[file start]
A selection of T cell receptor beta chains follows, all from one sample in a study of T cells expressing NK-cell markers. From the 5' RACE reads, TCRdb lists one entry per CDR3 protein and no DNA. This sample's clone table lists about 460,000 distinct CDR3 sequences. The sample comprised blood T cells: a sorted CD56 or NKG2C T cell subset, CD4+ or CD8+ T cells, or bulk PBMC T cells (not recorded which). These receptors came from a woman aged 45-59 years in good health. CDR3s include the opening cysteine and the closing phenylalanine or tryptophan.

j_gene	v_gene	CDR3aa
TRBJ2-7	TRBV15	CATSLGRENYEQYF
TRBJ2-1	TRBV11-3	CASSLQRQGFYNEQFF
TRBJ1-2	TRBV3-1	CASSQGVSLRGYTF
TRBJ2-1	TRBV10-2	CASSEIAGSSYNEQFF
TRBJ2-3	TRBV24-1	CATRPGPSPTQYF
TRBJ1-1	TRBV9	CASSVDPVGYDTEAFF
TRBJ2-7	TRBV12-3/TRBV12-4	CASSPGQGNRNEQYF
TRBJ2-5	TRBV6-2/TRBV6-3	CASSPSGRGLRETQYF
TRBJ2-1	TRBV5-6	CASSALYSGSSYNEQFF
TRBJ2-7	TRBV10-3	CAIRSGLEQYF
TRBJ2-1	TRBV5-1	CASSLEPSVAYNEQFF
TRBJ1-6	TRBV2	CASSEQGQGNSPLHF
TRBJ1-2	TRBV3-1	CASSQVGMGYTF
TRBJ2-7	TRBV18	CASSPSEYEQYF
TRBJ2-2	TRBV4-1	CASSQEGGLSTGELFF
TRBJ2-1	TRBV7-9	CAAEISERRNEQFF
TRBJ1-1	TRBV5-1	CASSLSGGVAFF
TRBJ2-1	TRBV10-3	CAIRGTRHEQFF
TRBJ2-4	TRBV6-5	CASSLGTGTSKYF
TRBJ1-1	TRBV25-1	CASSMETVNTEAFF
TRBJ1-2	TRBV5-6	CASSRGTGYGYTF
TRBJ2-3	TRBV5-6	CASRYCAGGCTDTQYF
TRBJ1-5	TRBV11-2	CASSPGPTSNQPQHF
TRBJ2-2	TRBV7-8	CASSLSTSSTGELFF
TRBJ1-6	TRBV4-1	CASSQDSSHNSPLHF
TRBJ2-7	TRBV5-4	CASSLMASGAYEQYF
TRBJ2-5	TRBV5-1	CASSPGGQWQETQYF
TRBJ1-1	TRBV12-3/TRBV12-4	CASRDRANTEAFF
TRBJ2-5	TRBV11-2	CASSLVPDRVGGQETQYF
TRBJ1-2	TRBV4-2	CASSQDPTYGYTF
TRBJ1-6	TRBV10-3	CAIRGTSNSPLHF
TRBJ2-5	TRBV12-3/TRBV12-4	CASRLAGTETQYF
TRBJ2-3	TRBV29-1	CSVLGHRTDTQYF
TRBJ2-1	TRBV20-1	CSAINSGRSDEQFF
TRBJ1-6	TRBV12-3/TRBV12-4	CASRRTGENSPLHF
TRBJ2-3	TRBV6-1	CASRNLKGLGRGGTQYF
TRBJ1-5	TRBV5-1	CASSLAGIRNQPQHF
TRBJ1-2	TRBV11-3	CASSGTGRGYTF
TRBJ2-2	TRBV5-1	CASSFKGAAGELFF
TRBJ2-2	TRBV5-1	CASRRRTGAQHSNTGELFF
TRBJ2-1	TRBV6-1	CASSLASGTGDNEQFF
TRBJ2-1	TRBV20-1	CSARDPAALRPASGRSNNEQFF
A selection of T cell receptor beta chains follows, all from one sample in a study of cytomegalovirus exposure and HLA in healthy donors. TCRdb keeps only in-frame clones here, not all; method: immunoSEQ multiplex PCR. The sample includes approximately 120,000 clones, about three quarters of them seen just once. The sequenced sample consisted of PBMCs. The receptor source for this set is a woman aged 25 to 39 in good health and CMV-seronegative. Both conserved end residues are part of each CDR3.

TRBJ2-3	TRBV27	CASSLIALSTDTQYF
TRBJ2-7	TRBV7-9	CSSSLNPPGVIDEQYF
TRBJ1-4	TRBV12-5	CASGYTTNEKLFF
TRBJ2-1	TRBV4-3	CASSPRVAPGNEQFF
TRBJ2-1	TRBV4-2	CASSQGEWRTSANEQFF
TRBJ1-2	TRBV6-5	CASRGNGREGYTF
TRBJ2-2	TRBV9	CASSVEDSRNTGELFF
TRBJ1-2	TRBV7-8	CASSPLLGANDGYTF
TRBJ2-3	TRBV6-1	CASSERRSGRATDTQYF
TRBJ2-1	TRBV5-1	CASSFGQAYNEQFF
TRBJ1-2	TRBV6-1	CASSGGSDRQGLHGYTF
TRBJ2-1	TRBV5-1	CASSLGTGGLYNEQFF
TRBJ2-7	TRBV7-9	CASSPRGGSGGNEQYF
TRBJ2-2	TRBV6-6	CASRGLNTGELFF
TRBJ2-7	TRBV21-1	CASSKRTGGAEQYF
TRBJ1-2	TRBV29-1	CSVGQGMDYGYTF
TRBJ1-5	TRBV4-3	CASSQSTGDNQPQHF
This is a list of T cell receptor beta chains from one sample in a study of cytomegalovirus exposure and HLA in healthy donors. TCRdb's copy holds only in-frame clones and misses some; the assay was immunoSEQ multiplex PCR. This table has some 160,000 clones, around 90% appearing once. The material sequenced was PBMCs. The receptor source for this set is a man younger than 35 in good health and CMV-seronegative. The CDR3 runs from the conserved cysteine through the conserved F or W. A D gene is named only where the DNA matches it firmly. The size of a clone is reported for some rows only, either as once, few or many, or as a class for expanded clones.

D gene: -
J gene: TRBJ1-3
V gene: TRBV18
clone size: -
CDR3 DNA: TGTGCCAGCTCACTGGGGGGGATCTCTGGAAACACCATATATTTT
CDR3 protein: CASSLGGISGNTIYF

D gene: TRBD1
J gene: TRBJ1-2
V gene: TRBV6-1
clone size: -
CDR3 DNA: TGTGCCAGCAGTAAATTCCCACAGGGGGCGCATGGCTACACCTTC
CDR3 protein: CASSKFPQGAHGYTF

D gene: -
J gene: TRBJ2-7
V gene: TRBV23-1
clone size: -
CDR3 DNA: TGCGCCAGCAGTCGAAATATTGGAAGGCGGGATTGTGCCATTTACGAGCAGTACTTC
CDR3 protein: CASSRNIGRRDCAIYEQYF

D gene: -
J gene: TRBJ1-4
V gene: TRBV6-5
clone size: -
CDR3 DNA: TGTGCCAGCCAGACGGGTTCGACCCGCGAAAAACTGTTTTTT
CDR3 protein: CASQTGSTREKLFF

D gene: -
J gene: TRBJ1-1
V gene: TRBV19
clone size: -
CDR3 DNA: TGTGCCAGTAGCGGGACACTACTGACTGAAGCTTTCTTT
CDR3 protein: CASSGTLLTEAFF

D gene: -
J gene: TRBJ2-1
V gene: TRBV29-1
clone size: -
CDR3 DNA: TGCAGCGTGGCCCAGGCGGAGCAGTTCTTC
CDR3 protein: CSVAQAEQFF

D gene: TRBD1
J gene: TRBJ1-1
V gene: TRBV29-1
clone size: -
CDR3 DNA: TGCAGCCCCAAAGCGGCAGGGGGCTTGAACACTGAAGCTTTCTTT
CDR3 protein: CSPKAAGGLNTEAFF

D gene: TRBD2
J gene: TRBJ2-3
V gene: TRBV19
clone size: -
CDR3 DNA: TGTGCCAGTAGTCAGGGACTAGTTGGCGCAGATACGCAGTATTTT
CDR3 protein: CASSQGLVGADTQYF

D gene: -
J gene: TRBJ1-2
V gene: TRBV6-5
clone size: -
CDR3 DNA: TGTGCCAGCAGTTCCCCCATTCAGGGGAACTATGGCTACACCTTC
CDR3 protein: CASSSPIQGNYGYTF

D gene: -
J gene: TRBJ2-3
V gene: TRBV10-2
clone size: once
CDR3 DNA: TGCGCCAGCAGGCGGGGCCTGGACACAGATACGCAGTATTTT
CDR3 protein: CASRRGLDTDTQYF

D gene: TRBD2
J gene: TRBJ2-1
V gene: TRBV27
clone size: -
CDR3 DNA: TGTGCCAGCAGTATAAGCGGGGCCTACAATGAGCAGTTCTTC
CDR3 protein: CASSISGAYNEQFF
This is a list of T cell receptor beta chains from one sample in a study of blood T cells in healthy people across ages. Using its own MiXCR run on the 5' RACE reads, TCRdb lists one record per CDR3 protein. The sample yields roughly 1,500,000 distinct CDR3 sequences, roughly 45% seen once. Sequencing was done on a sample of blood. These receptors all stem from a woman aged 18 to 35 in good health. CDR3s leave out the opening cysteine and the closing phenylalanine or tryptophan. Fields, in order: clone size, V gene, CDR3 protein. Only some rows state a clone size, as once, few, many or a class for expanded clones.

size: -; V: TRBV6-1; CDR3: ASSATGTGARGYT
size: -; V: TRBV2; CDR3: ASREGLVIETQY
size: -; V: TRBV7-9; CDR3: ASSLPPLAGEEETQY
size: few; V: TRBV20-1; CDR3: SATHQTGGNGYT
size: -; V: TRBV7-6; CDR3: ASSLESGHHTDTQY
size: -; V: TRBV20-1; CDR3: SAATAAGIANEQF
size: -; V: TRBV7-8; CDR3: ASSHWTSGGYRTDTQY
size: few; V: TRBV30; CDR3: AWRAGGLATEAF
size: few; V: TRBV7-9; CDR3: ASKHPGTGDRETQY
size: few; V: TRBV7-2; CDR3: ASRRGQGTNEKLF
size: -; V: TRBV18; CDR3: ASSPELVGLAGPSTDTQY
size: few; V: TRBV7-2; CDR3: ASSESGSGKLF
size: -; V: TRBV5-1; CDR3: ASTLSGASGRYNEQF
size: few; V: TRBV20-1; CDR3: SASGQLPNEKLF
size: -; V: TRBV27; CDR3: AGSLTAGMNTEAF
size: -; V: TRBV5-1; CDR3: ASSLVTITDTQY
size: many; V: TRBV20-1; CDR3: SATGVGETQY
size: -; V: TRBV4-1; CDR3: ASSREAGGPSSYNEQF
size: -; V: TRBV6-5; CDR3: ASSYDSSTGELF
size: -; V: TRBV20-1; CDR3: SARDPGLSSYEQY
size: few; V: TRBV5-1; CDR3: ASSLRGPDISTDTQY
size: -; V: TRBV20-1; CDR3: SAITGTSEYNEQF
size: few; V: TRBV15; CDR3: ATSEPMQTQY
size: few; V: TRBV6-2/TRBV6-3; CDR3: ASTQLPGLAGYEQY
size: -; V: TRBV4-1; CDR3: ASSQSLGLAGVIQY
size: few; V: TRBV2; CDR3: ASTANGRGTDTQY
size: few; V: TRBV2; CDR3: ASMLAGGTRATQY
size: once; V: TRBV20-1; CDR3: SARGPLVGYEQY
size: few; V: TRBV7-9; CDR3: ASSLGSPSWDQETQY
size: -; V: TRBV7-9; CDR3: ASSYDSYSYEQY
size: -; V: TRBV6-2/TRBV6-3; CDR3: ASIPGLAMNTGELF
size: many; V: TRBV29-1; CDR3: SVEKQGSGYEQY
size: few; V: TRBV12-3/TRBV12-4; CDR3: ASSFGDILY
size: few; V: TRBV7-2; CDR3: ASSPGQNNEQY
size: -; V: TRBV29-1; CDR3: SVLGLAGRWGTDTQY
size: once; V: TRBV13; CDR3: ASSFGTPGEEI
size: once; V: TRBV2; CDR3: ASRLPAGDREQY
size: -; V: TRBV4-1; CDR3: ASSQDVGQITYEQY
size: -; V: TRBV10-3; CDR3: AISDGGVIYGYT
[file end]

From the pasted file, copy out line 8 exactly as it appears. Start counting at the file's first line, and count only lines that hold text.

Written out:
TRBJ1-1	TRBV9	CASSVDPVGYDTEAFF